21. 21. Providing hope and aspiration … Education is transformational because it gives you hope which is all that I ask for. Fred (44) Initially I just challenged myself to see if I could do it. But then I realised … I’d like to get a degree and make my mum proud Ahmed (37) Starting the OU has given me hope and a fresh start with other aspects of life James (28) I’m going to go to college to train to be a horse farrier … my family (Travellers) have 400 horses and no blacksmith Peter (22) I’ve been through the care system, alcohol and the prison system. My head’s screwed on now and I want to help people. I want to do something that will make a difference Rob (21)
  22. 22. So … Is Prison-based Higher level Distance Learning transformative? Yes, with the right mix of ingredients it can encourage personal change, providing hope and aspiration for a better future … BUT what happens on release from prison?
  23. 23. Post-release Anne Pike PhD findings – work in progress Disillusionment Stigma Technology Chaos Frustration
  24. 24. Some don’t make it Fred (44) “Last time, I was released to Rehab in Sxxxxx. It was the best 6 months of my life, finding myself again. Everything was new to me. People wanted to be my friend for who I was, not for what I had in my pocket. Then I went to live on my own but I wasn’t ready and I went back onto drugs.”
  25. 25. Brian (27) • • • • • • • • Left school at 15 – just before GCSEs Been to prison 4 times before (drugs, burglary) Latest sentence 2.5 year Done 4 DL courses: L2 and L3 Business management, OU Access, A level Property Development Plans on release: “I still have my van and my tools” Get back to self-employment. Live with mum Long-term aim: To settle down and lead a normal life. Feels confident – has learnt a lot about self-employment and self and feels set up. He will have a mentor to support (Pxxxxx scheme).
  26. 26. On release + 2 months. Van broke down and no money to mend it. Argument with mother, now sleeping on sister’s couch. Mentor has prevented recall by driving him to probation. + 6 months. Doing painting and decorating and odd jobs but increasingly difficult to find work without a van. The mentor has helped find a flat which he is now sharing with his new partner. Support has now ceased. + 7 months. Rent on the flat is too high for earnings so must stop work and claim benefits. On the waiting list for council flat. “I know I want to work … so I’ll get there” + 8 months. Wants to start studying again with Open University. No credit on phone. No text facility with the Open University. Struggling to cope but still hopeful. + 9 months. Enrolled on science course, bought some second-hand GCSE science books to read in preparation. +12 months. Course going well. Content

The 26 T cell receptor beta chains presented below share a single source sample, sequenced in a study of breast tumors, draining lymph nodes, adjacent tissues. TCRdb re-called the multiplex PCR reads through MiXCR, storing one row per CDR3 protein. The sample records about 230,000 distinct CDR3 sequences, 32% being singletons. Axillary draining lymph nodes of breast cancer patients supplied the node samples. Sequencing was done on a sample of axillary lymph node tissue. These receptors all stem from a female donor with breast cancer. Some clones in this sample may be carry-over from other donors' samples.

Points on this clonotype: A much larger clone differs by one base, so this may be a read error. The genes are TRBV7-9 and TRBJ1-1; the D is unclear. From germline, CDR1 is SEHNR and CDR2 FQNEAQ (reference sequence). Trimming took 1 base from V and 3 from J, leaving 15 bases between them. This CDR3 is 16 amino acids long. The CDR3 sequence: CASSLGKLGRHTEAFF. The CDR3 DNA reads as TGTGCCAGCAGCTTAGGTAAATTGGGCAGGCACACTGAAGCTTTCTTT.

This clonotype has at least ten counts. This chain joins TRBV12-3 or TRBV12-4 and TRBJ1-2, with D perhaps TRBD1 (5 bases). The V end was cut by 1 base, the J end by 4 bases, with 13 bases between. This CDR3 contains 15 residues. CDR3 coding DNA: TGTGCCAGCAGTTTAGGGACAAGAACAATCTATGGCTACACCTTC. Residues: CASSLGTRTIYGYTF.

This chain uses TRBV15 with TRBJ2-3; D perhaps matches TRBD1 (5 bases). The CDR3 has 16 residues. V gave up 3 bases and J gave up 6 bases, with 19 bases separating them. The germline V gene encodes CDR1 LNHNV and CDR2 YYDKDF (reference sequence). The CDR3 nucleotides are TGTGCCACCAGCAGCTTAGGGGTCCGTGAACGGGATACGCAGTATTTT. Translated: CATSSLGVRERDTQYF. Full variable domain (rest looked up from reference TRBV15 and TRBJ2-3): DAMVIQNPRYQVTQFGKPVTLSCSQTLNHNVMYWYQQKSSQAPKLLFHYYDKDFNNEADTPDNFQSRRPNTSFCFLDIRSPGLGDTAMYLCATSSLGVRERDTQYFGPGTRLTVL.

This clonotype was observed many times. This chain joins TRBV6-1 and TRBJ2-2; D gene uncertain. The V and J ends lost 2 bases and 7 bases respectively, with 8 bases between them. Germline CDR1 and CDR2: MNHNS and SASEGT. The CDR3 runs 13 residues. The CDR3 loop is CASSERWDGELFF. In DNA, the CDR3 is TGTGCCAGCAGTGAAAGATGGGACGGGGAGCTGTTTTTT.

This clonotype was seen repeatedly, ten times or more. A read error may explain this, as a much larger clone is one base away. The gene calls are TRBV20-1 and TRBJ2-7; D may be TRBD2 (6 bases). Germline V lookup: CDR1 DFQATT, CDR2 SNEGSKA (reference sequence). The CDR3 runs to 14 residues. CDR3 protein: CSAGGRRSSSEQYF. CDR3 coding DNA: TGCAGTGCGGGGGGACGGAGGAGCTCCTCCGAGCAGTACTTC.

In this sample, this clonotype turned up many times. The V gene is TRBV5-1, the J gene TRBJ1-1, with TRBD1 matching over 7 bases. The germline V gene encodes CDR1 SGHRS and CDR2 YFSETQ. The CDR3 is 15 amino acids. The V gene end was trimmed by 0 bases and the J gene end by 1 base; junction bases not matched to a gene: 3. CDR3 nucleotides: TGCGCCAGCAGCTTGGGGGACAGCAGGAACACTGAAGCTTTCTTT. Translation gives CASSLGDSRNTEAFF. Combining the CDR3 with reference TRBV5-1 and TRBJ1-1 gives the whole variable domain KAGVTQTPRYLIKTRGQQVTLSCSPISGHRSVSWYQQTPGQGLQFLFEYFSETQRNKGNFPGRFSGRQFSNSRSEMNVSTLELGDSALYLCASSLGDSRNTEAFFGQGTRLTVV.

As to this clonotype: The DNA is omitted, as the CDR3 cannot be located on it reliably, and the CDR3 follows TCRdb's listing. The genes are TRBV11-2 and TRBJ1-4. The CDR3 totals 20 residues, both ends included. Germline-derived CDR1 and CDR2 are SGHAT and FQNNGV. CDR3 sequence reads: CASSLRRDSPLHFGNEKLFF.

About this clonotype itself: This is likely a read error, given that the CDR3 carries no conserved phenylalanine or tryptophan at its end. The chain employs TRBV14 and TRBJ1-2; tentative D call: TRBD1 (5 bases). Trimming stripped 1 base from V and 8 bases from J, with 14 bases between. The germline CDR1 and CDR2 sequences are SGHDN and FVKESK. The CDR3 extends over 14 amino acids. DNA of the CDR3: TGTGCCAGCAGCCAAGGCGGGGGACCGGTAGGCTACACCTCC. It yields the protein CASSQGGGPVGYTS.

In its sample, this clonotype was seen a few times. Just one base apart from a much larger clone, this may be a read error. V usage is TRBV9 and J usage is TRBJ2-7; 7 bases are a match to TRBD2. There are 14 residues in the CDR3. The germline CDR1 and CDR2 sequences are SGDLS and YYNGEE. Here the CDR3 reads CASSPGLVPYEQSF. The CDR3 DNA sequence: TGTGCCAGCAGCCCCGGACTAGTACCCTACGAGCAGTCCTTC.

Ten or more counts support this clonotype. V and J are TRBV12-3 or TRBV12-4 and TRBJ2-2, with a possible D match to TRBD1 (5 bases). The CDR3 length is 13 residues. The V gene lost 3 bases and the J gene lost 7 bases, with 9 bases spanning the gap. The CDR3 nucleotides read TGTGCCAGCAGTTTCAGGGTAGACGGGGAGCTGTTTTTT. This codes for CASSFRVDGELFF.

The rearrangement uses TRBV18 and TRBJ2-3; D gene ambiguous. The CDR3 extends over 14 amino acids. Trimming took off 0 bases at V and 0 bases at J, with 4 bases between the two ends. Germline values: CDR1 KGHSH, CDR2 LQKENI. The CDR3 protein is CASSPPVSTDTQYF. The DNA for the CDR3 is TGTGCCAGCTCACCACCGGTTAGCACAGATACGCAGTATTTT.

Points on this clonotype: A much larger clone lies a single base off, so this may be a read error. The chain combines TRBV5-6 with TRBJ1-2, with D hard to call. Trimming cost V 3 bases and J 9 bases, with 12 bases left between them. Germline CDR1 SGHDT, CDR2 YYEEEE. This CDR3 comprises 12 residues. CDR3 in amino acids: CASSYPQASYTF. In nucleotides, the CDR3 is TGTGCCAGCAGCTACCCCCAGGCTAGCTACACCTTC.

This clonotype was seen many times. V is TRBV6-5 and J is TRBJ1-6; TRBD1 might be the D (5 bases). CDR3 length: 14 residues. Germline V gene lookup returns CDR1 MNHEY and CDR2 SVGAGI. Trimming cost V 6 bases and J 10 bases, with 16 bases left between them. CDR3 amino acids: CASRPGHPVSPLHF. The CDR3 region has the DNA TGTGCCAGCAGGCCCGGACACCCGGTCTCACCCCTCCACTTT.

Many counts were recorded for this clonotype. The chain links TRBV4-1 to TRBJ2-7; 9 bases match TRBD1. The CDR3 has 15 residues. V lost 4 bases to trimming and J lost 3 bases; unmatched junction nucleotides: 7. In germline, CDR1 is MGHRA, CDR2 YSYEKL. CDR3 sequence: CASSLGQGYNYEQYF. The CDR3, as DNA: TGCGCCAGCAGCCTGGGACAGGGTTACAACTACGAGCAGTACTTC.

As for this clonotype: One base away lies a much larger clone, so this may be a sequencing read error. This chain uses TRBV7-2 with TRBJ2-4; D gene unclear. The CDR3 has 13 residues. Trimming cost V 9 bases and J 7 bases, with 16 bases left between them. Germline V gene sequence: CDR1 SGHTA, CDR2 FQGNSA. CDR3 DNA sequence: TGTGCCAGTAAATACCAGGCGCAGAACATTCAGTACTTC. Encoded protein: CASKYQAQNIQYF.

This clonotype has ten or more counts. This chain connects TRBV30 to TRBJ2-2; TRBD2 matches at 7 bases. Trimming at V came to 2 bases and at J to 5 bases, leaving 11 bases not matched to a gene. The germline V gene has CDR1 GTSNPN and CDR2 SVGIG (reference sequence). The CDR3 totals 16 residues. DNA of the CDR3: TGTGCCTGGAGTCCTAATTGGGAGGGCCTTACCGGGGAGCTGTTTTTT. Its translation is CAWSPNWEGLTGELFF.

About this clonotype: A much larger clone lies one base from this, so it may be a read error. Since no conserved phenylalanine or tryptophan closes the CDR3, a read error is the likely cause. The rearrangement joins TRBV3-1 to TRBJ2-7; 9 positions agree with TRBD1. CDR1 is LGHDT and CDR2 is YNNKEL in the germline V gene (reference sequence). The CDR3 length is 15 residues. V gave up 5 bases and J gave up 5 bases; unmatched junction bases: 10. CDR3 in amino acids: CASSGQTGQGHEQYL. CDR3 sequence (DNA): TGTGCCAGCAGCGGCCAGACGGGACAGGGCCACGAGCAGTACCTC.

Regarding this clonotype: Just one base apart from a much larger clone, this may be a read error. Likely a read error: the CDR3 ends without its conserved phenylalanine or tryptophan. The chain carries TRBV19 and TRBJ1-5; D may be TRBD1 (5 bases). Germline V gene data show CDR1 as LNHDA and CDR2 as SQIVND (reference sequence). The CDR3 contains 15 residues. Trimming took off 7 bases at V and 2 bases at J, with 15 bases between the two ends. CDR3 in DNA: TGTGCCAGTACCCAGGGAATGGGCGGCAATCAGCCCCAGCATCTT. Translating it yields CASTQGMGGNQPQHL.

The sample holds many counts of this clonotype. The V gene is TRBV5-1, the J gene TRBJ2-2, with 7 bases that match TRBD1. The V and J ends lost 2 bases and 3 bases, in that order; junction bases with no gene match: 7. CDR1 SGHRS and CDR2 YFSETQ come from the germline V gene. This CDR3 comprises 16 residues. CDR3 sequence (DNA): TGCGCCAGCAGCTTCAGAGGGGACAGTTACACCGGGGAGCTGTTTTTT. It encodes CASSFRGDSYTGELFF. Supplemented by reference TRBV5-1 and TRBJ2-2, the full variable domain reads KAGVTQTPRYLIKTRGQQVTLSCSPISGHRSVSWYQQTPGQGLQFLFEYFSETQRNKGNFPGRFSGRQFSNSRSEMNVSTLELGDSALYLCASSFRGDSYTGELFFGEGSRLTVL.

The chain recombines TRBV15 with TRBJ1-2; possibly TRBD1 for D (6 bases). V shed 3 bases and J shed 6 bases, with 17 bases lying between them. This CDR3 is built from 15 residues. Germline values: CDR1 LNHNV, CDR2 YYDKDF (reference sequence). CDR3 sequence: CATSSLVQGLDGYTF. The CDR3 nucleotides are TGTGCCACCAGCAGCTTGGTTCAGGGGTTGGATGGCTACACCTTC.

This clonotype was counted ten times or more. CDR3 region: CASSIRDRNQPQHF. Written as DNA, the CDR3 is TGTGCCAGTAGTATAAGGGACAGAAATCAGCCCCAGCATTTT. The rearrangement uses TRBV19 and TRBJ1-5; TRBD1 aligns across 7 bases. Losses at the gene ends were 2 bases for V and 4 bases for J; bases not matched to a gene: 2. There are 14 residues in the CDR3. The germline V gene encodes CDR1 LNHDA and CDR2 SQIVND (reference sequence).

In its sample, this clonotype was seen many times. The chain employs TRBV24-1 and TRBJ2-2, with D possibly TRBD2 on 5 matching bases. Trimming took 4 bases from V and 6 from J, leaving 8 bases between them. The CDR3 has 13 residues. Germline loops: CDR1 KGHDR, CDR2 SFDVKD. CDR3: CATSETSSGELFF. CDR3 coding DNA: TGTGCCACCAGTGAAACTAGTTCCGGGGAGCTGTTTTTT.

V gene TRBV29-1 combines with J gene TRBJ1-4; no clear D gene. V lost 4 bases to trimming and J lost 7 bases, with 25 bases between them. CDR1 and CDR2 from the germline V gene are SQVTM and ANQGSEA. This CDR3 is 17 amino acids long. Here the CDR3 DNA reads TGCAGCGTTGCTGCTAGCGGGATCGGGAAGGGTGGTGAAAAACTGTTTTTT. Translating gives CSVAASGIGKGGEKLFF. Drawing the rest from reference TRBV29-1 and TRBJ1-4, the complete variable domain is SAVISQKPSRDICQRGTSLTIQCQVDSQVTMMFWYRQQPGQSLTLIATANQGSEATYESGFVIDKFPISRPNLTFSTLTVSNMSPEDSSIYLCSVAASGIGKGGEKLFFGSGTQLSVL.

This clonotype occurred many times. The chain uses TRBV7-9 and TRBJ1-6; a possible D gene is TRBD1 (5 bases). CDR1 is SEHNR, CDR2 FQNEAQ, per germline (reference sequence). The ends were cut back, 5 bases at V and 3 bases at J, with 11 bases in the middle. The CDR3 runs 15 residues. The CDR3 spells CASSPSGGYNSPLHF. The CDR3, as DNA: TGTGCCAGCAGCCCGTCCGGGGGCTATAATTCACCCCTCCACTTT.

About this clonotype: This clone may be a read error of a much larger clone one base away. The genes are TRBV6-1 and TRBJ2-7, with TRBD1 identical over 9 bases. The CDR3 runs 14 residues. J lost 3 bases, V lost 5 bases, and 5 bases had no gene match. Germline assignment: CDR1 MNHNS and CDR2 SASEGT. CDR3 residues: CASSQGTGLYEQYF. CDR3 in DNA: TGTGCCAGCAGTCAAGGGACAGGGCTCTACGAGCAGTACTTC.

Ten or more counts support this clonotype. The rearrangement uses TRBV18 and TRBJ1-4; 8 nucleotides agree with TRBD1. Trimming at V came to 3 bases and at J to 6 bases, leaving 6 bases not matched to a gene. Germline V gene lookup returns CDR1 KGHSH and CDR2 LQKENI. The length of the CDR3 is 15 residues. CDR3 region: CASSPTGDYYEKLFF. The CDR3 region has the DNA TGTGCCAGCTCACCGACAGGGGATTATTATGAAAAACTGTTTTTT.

27. 27. In-prison stage of slide model Anne Pike PhD findings Reflection Realisation / Aspiration Barriers to study Anne Pike PhD findings Motivation Support
  28. 28. The Slide Model Anne Pike PhD findings Structure Through the gate support Bridges across at various levels
  29. 29. Why is it worth it? “Unfortunately I can’t remember this woman’s name, but she made it quite plain and she was a godsend. She said “you won’t know it, but there will come a point where you look back and you won’t recognise the person that you were, and it will be because you’ve persevered and you’ve learnt through education. I wish you well” and then she signed the entry fee to the OU. And that was my first one.” Daniel (BSc (hons.)) He’s now a respected member of society, a manager in a large company with hundreds of people working for him
  30. 30. Thank-you, any questions? @Annepike2 #prisonered Mobile: +44 07711 398545